I first pitched this project accidentally while sitting on a bus filled with 2014 GI Film Festival filmmakers. Striking up a conversation with Catherine Campbell, producer of the documentary film Oro Macht Frei, I found myself talking about my experience in the US Army Military Police Corps, and my desire to highlight the amazing women in leadership with and for whom I had served. That conversation continued throughout the festival and beyond, as the conversation became an idea that became a project that became a plan.
TAKING COMMAND: A DOCUMENTARY
Purpose: “To showcase women in command positions in the US Army Military Police Corps, past and present, providing a forum for them to share their unique experiences and challenges of leading soldiers in today’s military to audiences both civilian and military.”
Description: Military women don’t “lean in” — they step up. Women have served in the military police corps since WWII, and have distinguished themselves in peacetime operations and in combat. For example, Army Sergeant Leigh Ann Hester became the first woman since WWII to receive a Silver Star for actions in combat in Iraq, leading a counterattack on insurgents, who were attacking her convoy.
There are several popular examinations of women in leadership positions in the civilian sector, such as Sheryl Sandberg’s “Lean In: Women, Work, and the Will to Lead”, and Lois P. Frankel’s “See Jane Lead.” Women have served in leadership positions in the Army’s military police corps for decades, and we believe that these leaders have valuable perspectives as important as those shared by Sandberg and Frankel.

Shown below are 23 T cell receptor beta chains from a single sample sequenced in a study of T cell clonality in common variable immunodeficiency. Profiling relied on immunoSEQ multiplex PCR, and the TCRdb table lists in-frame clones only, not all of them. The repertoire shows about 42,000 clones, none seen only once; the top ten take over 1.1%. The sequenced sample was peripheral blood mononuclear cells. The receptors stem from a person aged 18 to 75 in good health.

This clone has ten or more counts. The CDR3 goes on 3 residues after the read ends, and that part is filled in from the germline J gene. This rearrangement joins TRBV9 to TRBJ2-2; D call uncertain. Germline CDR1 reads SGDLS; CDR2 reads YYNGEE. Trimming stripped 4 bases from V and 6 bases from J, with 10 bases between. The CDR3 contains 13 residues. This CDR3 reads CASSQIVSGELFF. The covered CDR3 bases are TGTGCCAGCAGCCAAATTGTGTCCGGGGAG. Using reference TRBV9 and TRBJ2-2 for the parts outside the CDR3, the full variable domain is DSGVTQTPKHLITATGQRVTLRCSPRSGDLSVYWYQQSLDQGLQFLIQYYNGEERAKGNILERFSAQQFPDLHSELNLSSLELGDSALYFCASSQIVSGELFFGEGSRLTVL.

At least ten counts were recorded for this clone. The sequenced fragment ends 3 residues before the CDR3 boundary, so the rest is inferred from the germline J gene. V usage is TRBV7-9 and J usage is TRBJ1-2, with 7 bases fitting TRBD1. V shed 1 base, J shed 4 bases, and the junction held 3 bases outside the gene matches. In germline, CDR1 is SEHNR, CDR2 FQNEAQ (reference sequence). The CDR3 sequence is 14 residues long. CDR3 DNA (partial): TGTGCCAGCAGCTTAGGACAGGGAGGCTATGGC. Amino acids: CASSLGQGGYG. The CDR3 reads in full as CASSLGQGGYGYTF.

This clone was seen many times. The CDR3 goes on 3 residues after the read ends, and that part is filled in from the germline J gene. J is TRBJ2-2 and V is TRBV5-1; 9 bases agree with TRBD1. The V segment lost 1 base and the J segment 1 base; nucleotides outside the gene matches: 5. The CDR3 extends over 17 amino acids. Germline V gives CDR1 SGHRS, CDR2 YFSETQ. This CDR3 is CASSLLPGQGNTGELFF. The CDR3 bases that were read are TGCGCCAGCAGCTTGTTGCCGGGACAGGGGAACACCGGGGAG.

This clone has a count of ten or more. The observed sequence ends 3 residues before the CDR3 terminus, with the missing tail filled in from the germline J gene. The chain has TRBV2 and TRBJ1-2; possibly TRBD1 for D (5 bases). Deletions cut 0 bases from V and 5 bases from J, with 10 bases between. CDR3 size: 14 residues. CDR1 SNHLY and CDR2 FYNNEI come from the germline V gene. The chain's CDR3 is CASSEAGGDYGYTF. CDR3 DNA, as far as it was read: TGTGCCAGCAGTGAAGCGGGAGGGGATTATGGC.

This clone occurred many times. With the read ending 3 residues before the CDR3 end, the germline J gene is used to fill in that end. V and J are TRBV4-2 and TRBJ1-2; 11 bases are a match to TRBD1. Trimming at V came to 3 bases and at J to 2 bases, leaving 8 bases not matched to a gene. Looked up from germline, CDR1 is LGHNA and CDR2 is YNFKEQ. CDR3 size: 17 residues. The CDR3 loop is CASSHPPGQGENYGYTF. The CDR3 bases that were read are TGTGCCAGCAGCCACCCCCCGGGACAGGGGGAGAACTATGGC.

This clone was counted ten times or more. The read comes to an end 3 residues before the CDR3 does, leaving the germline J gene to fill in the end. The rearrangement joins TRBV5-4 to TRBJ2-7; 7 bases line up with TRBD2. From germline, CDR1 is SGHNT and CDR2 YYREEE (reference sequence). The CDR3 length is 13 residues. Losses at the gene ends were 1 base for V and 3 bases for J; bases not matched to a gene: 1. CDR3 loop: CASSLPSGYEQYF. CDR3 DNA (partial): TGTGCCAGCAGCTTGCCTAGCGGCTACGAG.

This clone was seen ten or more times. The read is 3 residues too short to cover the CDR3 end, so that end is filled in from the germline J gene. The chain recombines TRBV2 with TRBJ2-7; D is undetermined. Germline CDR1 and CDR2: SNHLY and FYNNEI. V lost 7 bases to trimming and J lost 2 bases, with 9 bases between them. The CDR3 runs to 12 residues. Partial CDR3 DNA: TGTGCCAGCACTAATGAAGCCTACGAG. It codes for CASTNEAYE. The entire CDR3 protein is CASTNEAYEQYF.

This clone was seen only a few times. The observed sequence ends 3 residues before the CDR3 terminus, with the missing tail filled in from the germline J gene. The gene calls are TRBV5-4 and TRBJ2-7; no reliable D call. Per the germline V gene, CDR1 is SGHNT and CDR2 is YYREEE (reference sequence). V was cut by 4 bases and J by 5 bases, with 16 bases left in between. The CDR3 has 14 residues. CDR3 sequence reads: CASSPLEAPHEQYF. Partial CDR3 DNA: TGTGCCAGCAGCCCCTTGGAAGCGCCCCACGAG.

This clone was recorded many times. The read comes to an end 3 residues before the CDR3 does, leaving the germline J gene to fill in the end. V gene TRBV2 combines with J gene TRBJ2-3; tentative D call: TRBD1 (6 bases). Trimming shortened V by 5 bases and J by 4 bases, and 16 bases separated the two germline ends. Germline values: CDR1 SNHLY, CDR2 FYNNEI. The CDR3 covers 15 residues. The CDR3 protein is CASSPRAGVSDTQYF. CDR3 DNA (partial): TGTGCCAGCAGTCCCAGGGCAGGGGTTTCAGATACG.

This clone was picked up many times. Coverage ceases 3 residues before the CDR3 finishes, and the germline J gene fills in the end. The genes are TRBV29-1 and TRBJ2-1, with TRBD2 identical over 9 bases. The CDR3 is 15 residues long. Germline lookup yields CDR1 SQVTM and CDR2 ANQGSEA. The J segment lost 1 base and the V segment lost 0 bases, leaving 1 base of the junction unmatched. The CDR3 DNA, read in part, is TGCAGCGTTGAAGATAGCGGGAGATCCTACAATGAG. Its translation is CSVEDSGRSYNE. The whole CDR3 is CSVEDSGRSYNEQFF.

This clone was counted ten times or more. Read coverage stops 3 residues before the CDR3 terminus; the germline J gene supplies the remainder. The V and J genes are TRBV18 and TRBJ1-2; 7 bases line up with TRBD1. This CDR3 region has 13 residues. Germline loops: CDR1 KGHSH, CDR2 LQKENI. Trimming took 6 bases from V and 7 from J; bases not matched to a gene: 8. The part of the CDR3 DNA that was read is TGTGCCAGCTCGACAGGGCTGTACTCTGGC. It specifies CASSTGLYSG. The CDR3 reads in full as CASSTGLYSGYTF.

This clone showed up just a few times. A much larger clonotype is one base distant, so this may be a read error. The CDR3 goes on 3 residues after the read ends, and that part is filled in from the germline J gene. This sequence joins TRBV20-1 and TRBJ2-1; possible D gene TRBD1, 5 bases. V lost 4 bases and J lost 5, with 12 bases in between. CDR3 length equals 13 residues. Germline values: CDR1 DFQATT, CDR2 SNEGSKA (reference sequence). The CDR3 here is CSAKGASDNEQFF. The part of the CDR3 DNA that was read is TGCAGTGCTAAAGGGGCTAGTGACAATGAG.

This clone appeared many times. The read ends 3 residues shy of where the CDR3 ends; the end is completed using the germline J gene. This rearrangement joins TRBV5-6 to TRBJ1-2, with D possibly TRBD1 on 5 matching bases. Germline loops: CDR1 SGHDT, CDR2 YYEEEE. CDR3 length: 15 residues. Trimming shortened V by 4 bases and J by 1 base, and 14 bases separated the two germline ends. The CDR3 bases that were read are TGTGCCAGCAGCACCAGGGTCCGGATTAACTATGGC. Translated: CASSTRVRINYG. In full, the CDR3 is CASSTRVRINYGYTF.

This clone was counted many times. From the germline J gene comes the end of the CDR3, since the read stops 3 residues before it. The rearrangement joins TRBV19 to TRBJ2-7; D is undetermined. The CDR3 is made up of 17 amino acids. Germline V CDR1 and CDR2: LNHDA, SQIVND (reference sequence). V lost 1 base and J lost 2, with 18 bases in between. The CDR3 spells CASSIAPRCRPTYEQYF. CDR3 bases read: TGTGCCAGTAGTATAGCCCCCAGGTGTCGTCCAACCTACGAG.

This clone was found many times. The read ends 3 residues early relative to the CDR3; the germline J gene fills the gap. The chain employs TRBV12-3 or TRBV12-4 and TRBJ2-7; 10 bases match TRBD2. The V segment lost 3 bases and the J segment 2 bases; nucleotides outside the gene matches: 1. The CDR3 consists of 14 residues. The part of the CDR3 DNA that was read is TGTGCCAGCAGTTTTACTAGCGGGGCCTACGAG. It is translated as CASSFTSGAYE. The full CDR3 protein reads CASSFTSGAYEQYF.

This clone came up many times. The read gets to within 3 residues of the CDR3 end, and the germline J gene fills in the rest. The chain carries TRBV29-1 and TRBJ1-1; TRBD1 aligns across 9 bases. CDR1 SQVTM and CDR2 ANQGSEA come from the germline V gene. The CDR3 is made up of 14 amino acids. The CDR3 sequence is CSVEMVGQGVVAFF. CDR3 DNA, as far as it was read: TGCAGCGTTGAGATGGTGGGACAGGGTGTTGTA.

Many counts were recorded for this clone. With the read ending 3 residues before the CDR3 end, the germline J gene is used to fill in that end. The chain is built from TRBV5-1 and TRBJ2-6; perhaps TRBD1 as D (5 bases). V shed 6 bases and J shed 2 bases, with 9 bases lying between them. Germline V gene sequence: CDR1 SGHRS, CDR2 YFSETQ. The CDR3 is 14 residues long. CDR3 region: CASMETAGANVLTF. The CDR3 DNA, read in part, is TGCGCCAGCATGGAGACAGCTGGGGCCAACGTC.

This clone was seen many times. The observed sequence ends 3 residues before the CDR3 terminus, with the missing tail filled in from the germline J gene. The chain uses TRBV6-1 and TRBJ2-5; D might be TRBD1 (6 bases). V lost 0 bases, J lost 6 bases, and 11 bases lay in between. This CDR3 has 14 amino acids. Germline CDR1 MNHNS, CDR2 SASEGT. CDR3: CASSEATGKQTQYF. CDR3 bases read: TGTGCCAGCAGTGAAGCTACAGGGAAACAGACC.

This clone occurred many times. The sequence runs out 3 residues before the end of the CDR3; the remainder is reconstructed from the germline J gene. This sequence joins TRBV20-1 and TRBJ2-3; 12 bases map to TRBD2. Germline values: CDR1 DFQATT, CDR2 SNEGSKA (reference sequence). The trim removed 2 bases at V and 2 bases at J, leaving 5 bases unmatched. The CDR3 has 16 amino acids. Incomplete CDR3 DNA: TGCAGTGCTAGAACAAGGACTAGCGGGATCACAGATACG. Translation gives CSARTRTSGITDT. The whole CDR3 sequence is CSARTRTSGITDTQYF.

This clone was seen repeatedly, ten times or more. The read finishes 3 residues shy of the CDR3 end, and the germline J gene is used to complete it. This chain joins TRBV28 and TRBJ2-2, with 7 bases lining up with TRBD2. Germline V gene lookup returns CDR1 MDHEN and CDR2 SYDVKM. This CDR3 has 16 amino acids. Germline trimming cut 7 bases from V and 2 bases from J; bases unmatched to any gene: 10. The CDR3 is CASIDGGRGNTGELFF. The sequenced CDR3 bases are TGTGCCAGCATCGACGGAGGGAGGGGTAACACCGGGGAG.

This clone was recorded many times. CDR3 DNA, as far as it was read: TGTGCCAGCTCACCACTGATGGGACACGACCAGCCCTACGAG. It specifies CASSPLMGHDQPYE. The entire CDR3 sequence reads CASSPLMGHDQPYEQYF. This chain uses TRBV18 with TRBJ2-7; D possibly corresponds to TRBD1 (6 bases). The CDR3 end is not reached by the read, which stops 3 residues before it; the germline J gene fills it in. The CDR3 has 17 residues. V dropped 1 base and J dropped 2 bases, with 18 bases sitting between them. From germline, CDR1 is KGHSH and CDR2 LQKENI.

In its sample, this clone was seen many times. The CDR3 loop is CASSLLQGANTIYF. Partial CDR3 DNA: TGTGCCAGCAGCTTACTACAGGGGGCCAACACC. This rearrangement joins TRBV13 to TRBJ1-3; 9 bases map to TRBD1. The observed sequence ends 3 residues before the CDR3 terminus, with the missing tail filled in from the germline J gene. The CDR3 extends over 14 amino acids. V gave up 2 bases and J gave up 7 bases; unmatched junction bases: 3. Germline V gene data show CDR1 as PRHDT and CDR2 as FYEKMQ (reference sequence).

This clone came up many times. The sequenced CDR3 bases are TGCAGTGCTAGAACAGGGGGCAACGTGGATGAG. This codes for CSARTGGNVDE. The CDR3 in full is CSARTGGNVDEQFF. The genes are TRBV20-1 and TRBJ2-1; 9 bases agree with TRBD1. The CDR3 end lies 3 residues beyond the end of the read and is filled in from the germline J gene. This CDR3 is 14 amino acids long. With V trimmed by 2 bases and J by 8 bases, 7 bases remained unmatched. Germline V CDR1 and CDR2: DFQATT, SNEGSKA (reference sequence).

The image of the female military police company commander, completing the mission and taking care of Soldiers, displaying powerful agency, will contribute greatly not only to providing the American public with another facet of women in the military—that of the woman as leader—but also may provide leadership insights to industries and organizations outside the U.S. Army.
We have drafted a budget, a preliminary schedule, and have contacted Army Public Affairs Offices to begin coordination for this project. The plan is to start by diving into history at the US Army Military Police Corps Regimental Museum. From there, we have planned several interviews with the goal of raising funds to complete a promotional video. This project will then be used to promote, raise awareness, and apply for grants to complete a feature-length documentary. Throughout this process, we will be actively working to involve other veterans in the production of the film, and hopefully creating a project that will engage our subjects and audience with respect and interest that will cross civilian and military lines. Stay tuned as we get our Web site and social media up and running!